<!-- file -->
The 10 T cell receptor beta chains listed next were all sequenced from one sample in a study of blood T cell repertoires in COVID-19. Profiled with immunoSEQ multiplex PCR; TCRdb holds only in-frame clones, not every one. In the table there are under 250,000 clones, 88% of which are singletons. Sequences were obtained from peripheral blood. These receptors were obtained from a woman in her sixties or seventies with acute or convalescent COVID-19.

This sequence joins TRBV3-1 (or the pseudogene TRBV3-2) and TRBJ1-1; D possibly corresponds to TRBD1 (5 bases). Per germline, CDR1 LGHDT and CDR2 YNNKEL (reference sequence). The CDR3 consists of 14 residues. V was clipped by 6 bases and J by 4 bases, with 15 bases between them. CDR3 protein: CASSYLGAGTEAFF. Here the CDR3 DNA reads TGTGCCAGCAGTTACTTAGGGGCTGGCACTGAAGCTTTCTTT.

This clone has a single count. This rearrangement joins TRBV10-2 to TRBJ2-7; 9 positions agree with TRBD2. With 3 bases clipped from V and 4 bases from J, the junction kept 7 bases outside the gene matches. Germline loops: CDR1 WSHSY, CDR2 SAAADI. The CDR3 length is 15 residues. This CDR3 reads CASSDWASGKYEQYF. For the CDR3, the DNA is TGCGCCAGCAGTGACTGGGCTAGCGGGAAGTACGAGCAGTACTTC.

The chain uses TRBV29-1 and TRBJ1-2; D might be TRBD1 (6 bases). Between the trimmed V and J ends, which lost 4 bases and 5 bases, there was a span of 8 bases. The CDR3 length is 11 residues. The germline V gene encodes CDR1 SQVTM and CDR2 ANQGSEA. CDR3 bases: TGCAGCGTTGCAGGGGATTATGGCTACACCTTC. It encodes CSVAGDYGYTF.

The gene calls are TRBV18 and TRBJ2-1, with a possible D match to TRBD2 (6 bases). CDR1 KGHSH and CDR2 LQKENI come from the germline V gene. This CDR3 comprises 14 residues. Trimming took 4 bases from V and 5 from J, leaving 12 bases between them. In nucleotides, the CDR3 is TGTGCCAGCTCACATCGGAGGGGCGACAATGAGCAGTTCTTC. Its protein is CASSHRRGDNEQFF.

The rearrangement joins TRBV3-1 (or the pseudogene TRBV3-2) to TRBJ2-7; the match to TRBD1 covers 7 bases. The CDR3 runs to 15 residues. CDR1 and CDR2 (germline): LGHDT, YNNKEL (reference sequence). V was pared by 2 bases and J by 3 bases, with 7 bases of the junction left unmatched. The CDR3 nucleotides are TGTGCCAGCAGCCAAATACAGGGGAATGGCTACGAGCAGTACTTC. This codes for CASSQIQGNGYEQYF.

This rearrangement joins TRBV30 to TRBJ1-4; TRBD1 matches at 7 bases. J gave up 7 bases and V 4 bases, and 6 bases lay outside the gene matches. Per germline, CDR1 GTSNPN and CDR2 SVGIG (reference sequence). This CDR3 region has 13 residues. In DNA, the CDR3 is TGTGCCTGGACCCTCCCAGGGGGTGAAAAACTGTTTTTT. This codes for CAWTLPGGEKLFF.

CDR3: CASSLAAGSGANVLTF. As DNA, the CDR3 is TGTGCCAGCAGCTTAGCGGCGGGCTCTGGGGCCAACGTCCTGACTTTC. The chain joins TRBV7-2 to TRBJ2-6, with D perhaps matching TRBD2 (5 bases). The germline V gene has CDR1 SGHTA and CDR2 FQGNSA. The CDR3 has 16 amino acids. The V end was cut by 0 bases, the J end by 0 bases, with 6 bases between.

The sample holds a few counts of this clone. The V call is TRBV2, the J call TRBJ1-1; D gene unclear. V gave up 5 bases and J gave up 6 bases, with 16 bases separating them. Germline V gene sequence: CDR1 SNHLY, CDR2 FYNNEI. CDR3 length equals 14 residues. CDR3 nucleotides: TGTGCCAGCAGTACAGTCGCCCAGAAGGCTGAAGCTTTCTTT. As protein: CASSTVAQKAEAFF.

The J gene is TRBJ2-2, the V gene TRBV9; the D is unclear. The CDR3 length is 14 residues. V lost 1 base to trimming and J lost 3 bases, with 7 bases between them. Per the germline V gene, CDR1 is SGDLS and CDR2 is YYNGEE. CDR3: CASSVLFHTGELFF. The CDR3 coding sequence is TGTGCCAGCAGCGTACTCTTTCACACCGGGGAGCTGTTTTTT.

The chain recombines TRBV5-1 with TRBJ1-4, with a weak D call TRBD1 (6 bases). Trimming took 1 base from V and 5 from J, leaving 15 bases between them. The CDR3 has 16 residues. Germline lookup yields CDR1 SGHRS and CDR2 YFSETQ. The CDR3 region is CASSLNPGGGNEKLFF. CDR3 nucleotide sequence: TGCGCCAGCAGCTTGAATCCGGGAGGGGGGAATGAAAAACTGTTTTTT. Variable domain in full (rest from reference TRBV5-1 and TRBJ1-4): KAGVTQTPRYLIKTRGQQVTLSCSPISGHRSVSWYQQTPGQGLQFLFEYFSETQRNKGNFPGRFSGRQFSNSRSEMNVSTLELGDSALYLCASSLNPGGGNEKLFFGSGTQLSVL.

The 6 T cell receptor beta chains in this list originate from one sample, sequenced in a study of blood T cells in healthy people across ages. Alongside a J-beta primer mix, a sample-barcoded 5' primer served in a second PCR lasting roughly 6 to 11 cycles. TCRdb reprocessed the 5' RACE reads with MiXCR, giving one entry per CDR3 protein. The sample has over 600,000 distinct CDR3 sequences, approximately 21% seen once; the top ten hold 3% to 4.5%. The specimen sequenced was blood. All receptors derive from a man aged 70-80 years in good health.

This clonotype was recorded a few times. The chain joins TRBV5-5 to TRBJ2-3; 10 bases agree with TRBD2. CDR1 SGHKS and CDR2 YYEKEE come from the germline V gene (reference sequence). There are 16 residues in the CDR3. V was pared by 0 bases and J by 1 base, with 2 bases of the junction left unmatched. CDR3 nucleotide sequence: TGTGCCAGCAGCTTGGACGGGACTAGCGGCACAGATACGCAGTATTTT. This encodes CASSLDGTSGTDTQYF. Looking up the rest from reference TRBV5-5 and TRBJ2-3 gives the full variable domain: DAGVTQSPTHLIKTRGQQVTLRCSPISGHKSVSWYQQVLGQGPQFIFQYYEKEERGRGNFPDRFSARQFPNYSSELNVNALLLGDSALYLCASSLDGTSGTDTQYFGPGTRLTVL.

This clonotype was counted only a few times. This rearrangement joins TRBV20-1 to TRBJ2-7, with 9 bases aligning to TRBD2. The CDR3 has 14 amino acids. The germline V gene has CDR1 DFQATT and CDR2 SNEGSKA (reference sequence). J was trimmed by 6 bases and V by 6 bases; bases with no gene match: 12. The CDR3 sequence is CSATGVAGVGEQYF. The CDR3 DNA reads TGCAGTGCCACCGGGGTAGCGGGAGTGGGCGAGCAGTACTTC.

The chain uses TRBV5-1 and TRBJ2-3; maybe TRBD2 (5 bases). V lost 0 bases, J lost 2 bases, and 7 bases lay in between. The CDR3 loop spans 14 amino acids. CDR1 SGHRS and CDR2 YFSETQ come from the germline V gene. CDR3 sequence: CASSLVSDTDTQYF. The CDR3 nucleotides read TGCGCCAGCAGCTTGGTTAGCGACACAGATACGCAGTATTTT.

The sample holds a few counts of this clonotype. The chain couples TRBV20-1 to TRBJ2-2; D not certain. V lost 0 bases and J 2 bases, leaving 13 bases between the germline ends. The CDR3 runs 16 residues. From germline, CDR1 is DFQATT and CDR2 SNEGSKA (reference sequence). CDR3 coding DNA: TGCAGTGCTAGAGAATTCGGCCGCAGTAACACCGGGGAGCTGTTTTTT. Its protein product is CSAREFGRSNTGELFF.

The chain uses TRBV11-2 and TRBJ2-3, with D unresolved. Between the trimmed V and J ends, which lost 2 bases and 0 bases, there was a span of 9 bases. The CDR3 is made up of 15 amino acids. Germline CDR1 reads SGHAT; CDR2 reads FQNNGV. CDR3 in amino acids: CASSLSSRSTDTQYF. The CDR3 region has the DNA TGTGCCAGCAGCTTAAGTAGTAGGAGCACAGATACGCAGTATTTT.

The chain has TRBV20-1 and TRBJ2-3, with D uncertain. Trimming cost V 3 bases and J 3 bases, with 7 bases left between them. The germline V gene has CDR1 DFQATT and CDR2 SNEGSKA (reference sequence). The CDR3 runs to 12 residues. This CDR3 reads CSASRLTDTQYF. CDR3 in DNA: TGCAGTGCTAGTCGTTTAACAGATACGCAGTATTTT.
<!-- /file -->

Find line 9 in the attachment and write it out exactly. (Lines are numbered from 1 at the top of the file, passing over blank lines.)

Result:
The sample holds a few counts of this clone. The V call is TRBV2, the J call TRBJ1-1; D gene unclear. V gave up 5 bases and J gave up 6 bases, with 16 bases separating them. Germline V gene sequence: CDR1 SNHLY, CDR2 FYNNEI. CDR3 length equals 14 residues. CDR3 nucleotides: TGTGCCAGCAGTACAGTCGCCCAGAAGGCTGAAGCTTTCTTT. As protein: CASSTVAQKAEAFF.